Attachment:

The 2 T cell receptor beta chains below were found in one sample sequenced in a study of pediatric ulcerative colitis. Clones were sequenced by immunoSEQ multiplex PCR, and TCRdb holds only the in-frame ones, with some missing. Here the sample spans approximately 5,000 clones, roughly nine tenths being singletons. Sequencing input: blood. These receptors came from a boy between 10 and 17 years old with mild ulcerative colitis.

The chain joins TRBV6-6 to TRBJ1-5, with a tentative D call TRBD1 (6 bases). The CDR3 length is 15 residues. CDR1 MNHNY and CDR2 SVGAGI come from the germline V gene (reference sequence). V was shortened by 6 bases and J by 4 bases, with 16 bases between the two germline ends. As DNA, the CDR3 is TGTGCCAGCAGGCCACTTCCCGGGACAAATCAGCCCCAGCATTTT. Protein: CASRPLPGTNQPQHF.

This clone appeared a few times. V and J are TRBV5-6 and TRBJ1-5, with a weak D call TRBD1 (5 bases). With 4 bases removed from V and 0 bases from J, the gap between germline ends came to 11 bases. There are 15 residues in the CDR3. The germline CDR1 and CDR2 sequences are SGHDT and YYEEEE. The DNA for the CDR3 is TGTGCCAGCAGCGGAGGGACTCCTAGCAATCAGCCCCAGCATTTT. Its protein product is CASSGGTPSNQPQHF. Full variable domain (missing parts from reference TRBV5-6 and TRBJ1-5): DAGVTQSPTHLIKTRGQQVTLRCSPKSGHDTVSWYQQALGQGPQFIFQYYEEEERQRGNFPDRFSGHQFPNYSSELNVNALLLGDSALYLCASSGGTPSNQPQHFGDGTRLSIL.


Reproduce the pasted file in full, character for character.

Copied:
The 2 T cell receptor beta chains below were found in one sample sequenced in a study of pediatric ulcerative colitis. Clones were sequenced by immunoSEQ multiplex PCR, and TCRdb holds only the in-frame ones, with some missing. Here the sample spans approximately 5,000 clones, roughly nine tenths being singletons. Sequencing input: blood. These receptors came from a boy between 10 and 17 years old with mild ulcerative colitis.

The chain joins TRBV6-6 to TRBJ1-5, with a tentative D call TRBD1 (6 bases). The CDR3 length is 15 residues. CDR1 MNHNY and CDR2 SVGAGI come from the germline V gene (reference sequence). V was shortened by 6 bases and J by 4 bases, with 16 bases between the two germline ends. As DNA, the CDR3 is TGTGCCAGCAGGCCACTTCCCGGGACAAATCAGCCCCAGCATTTT. Protein: CASRPLPGTNQPQHF.

This clone appeared a few times. V and J are TRBV5-6 and TRBJ1-5, with a weak D call TRBD1 (5 bases). With 4 bases removed from V and 0 bases from J, the gap between germline ends came to 11 bases. There are 15 residues in the CDR3. The germline CDR1 and CDR2 sequences are SGHDT and YYEEEE. The DNA for the CDR3 is TGTGCCAGCAGCGGAGGGACTCCTAGCAATCAGCCCCAGCATTTT. Its protein product is CASSGGTPSNQPQHF. Full variable domain (missing parts from reference TRBV5-6 and TRBJ1-5): DAGVTQSPTHLIKTRGQQVTLRCSPKSGHDTVSWYQQALGQGPQFIFQYYEEEERQRGNFPDRFSGHQFPNYSSELNVNALLLGDSALYLCASSGGTPSNQPQHFGDGTRLSIL.